- Do not overfill the sandwiches, as they should be no more than 2 bites in size.
Cucumber Ribbon Sandwiches
- Fresh sliced bread 1 loaf
- Lebanese cucumbers
- 4 Olive oil
- Ground white pepper
Creme fraiche 2-3 tablespoons
- Finely snipped fresh chives
Peel cucumbers and slice them lengthwise into ribbons using a mandolin. Rest the slices on the paper towel for about 10 minutes to remove excess moisture.
Lightly brush with olive oil.
Arrange the ribbons on the bread so that they overlap. Sprinkle with salt and white pepper.
Combine Crème Fraiche and finely chopped chives and spread a thin layer on the opposite bread slice.
Keep moist until served.
Prawns and Dill Ribbon Sandwich
Cooked peeled prawns, 200 grams of Mayonnaise 1/3 cup
Finely chopped dill 2 tablespoons Lemon juice 1 tablespoon
8 slices white bread 8 slices Softened butter 50 grams
Coarsely chop the peeled prawns.
Mix together the prawns, mayonnaise, dill and 1 tablespoon of lemon juice in a bowl.
Season to taste with salt and pepper.
Place the bread on a clean board and spread it evenly with butter. Spoon the prawn mixture evenly over half the slices and smooth out. Close the sandwich together with the remaining bread slices.
Use a serrated knife to remove and discard the crusts.
Cut each sandwich into thirds to make finger sandwiches.
Chicken, Pine Nut, Chervil Mayonnaise
- Finely chopped cooked chicken breast 350 grams
- Chervil or cress 2 handfuls
Toasted pine nuts, cooled 120 grams
A loaf of brown or white bread sliced finely
In a mixing bowl add the finely diced chicken and pine nuts.
Add enough mayonnaise to create an easily spreadable consistency. Scatter the chervil or cress over half of the bread slices.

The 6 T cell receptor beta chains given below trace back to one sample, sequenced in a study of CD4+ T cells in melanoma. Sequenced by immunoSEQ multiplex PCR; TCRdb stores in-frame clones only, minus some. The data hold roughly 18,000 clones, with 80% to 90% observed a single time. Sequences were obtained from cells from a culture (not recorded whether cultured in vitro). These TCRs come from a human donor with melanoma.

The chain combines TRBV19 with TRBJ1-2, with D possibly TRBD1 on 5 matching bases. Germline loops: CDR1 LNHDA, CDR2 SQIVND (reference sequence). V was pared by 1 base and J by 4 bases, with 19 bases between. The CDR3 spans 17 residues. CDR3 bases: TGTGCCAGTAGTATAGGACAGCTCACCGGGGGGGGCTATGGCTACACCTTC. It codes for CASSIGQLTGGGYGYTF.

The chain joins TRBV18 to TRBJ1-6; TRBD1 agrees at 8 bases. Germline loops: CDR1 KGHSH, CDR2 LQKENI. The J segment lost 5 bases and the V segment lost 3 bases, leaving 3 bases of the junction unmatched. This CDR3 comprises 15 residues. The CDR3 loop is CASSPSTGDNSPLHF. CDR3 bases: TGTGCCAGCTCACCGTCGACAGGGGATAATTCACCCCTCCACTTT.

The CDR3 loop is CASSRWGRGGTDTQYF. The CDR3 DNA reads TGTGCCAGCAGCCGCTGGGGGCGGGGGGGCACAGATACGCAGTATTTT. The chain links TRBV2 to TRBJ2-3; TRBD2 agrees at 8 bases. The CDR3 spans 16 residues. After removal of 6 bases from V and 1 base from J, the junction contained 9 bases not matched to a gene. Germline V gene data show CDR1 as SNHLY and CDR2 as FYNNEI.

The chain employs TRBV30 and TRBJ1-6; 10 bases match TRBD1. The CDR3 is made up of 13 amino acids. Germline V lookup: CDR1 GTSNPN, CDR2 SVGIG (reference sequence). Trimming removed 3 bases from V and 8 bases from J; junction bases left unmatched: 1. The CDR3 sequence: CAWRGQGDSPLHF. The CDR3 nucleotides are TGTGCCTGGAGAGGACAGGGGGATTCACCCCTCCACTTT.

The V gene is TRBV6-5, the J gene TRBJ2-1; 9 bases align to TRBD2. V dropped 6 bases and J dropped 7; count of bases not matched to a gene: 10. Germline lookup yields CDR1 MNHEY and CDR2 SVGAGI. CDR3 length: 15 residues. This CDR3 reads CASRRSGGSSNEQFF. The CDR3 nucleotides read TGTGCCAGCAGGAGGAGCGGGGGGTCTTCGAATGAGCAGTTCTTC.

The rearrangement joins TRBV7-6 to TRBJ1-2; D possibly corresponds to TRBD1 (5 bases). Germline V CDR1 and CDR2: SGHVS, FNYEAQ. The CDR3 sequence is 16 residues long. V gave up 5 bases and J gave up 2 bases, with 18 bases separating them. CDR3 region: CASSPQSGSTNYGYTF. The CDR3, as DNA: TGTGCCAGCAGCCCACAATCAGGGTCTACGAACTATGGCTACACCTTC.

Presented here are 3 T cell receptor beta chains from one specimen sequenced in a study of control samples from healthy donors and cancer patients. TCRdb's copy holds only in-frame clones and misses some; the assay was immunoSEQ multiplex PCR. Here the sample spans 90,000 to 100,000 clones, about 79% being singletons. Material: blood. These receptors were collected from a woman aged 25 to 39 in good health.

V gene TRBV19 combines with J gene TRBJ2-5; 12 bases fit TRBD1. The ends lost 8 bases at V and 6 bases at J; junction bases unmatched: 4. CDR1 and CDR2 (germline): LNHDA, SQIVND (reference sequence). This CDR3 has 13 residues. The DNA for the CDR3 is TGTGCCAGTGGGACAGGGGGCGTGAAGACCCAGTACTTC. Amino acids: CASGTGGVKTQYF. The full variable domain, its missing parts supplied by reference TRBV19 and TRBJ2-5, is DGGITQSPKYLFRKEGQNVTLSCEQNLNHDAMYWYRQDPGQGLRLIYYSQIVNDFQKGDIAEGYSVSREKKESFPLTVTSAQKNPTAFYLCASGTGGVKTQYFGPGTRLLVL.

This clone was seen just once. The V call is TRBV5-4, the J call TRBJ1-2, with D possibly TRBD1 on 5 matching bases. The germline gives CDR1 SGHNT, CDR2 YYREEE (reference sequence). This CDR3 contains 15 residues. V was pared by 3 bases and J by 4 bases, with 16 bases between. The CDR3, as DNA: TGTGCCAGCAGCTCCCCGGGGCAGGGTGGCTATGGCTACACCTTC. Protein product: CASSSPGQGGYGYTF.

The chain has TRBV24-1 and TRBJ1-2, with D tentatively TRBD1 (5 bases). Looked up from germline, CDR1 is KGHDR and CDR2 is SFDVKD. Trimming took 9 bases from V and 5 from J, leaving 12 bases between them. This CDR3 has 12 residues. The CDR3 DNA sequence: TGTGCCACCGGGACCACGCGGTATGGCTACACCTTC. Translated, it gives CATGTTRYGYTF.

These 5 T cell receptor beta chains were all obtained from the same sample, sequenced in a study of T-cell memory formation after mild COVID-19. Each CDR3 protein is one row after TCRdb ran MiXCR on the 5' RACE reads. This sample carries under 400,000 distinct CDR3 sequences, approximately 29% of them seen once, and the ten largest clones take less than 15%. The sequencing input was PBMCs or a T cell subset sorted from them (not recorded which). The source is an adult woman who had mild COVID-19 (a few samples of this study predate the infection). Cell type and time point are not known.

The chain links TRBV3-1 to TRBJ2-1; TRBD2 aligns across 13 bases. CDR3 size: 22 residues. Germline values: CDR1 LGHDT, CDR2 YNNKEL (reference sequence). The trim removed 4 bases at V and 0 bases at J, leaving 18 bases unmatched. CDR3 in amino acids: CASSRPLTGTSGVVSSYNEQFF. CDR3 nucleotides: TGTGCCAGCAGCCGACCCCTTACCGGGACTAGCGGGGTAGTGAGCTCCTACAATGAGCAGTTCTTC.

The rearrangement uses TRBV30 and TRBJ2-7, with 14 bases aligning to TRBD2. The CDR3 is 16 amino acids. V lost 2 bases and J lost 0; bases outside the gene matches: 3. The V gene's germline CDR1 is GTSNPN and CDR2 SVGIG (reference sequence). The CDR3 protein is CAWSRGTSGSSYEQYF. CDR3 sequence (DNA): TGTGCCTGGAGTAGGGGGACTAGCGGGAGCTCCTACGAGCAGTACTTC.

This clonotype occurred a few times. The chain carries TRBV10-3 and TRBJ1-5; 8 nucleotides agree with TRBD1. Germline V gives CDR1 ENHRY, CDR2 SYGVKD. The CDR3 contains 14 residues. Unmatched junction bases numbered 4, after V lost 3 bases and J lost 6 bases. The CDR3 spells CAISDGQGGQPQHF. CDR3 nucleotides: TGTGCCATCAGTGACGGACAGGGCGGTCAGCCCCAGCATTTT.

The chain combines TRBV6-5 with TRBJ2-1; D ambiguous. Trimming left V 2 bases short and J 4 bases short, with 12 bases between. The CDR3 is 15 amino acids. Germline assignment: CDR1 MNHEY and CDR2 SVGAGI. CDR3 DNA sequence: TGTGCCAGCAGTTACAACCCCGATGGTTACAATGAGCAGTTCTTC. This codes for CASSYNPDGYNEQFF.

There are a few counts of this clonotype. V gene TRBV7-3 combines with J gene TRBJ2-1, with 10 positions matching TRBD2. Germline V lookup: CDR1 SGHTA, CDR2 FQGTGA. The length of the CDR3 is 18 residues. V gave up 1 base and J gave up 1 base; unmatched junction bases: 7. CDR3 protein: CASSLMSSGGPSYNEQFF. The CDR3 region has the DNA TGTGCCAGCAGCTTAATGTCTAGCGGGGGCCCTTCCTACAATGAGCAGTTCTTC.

Put the chicken over the chervil and add another slice of bread and press down lightly.
Trim the crusts off each sandwich and cut them into 3 rectangles.
Facts about sandwiches
Courtesy of justfunfacts.com.
- An estimated 300 million sandwiches are consumed every day in the US. In Britain, that number is around 31 million.
- 60% of sandwiches sold globally are actually hamburgers. In fact, if hamburgers are included, sandwiches account for nearly half of all limited-service restaurant sales.
- The most expensive sandwich ever sold in a restaurant named the Quintessential Grilled Cheese and made by New York restaurant Serendipity 3, sold for US$214. The most expensive sandwich ever sold anywhere – a grilled toast that seemed to have an image of the Virgin Mary on it – sold for US$28,000 on eBay.
- The Wall Street Journal has described the sandwich as Britain’s “biggest contribution to gastronomy”.
- The largest sandwich in history weighed 2467.5kg (almost 2.5 tonnes) and was 44cm thick, 3.6m wide and 3.6m long. It contained 68kg of mustard, 468.1kg of corned beef, 117.9kg of cheese, 240.4kg of lettuce and 1,618.4kg of bread.
- In 2008, an attempt in Iran to beat the record for the world’s biggest sandwich failed when the impatient crowd started eating the sandwich before it was measured.
- The longest sandwich in history measured 735m.
- The most layers in a sandwich are 60 and was achieved by DiLusso Deli Company in New York City in October 2016.
- Hawaii used to be called ‘The Sandwich Islands’, named by Captain James Cook in honour of John Montagu, the 4th Earl of Sandwich.
- The verb ‘to sandwich’ is 200 years old and was first used in 1815 to mean ‘to have a light meal’.